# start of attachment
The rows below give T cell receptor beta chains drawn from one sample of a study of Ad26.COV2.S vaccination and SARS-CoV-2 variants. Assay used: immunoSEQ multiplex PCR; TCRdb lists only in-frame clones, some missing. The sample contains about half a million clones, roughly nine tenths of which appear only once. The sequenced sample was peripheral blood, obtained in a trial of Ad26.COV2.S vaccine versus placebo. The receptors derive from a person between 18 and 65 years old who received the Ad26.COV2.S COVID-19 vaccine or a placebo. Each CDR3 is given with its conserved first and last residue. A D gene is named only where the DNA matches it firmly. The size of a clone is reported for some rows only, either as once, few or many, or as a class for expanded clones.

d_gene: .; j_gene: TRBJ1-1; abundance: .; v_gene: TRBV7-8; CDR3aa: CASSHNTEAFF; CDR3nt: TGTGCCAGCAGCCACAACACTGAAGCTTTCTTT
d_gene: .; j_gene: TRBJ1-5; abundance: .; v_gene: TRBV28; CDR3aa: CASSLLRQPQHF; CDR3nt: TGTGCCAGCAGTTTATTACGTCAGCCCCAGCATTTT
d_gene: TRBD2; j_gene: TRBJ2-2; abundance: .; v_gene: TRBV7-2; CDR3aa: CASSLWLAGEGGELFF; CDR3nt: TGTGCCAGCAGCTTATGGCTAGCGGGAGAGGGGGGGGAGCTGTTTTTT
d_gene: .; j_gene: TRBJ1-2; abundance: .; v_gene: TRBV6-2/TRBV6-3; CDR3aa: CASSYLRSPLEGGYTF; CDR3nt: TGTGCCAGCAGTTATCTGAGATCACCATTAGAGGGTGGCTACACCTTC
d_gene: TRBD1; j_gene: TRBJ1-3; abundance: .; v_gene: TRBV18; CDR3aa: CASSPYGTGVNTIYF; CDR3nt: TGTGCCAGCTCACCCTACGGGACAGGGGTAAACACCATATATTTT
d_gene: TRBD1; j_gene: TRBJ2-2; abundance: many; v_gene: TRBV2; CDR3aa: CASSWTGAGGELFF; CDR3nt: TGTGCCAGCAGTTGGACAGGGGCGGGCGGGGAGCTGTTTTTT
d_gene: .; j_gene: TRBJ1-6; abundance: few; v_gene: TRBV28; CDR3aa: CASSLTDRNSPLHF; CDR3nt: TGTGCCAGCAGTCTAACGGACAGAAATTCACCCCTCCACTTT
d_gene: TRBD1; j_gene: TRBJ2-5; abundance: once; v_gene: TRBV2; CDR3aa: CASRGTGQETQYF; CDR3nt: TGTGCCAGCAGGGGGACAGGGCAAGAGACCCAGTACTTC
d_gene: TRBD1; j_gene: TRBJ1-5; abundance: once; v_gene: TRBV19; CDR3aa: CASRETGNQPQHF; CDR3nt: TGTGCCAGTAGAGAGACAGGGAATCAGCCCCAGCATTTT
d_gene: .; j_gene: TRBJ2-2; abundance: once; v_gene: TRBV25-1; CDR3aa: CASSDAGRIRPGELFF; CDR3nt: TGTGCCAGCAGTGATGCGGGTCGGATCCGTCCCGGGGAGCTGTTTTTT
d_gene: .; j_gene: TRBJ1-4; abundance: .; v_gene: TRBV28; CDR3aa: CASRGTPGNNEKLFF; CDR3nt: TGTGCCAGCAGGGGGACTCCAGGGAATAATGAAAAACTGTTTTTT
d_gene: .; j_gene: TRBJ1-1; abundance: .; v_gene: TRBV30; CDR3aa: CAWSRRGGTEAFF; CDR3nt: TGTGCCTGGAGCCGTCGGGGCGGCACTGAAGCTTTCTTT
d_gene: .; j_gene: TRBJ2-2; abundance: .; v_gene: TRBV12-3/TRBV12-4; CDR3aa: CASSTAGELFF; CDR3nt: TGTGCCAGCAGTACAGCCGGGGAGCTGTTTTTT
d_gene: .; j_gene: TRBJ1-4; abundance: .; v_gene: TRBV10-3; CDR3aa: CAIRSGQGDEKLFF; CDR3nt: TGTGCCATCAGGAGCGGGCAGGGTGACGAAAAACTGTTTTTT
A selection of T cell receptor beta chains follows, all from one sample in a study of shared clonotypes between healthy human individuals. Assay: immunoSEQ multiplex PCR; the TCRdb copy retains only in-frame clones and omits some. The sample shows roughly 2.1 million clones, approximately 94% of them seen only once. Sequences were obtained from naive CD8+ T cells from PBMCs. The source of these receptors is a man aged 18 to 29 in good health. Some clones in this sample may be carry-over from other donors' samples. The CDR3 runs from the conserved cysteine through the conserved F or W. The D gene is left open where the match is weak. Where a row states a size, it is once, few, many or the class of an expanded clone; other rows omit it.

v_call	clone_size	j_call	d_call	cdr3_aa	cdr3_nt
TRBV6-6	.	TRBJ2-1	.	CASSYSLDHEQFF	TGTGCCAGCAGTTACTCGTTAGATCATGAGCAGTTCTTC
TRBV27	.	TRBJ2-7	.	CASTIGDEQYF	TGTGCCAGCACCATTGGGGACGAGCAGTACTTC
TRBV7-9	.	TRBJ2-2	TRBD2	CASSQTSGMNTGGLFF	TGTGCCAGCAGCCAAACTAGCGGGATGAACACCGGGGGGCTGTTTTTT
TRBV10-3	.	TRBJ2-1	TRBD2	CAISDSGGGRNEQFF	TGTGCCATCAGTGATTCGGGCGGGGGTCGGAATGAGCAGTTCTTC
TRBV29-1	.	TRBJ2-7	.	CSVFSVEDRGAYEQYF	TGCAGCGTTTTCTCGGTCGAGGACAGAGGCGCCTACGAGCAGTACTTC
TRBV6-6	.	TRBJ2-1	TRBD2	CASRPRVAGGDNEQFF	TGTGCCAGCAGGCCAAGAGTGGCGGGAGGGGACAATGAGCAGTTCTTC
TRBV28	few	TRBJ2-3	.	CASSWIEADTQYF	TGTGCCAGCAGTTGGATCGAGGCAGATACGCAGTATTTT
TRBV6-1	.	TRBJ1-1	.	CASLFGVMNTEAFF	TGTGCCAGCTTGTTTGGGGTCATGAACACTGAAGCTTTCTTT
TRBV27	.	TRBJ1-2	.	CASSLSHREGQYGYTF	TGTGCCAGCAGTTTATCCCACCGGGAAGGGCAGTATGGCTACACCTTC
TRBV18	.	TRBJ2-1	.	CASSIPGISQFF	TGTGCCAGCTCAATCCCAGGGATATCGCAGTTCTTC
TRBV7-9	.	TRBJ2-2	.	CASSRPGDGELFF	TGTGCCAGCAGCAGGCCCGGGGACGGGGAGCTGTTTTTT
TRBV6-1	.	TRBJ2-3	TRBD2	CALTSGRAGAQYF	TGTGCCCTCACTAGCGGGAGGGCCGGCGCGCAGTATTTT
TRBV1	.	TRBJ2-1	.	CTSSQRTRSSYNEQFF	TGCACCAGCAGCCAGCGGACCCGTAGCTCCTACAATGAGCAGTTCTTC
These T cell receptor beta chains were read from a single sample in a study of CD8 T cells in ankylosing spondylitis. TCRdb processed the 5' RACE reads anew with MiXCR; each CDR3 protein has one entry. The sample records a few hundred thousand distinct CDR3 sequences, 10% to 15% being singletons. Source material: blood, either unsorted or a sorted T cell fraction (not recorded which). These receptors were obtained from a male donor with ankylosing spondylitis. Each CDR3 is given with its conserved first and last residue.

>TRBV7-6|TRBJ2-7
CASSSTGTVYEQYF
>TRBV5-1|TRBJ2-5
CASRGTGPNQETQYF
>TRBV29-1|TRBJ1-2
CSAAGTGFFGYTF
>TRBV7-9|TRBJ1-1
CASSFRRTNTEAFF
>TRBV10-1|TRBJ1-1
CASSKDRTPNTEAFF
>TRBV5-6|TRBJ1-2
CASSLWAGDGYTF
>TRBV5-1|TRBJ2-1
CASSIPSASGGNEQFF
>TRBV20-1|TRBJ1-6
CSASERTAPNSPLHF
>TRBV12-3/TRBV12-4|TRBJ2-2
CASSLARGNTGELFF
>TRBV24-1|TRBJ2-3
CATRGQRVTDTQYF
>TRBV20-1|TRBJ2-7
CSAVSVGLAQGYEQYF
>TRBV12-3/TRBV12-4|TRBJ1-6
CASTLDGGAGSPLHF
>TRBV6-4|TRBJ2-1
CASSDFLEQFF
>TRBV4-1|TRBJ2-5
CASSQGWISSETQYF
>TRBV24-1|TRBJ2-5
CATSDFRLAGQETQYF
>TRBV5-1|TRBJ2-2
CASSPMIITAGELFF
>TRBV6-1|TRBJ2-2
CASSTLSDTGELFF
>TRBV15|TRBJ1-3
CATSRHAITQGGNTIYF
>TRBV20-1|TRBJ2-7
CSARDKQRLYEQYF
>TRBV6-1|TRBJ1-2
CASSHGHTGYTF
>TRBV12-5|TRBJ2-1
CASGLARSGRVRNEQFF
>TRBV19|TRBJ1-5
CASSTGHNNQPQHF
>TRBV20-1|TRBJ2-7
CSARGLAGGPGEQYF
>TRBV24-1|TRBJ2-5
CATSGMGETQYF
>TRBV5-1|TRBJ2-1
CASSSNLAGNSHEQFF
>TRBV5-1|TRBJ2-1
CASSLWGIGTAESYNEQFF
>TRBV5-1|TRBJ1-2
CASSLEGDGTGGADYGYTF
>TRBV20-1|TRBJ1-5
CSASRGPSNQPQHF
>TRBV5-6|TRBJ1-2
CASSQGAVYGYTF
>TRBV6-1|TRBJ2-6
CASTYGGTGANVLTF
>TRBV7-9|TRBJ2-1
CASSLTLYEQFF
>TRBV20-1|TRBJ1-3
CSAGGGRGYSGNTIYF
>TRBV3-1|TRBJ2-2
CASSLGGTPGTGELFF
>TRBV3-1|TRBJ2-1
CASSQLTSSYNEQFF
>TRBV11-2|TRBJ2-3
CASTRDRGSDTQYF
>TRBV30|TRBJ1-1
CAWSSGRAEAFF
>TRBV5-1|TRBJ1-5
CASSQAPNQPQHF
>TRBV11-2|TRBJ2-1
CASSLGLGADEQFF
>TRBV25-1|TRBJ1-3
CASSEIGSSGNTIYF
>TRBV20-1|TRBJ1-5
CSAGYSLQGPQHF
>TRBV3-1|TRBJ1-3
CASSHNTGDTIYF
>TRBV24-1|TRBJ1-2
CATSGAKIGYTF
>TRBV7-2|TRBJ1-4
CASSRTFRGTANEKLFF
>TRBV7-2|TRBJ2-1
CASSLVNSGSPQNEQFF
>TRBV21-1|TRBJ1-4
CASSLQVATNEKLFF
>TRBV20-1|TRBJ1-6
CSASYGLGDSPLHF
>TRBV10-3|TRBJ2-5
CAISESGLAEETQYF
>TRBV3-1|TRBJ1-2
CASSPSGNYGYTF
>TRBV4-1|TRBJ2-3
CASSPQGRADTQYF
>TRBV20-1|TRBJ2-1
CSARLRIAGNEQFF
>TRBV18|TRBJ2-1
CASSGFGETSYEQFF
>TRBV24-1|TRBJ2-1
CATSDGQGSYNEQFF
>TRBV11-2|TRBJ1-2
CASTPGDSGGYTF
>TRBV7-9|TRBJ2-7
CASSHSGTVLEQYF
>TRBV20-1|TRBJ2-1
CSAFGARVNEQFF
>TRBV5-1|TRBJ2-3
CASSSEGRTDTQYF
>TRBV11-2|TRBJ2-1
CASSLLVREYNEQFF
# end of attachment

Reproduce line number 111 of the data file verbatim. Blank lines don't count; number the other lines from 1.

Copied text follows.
CSAGYSLQGPQHF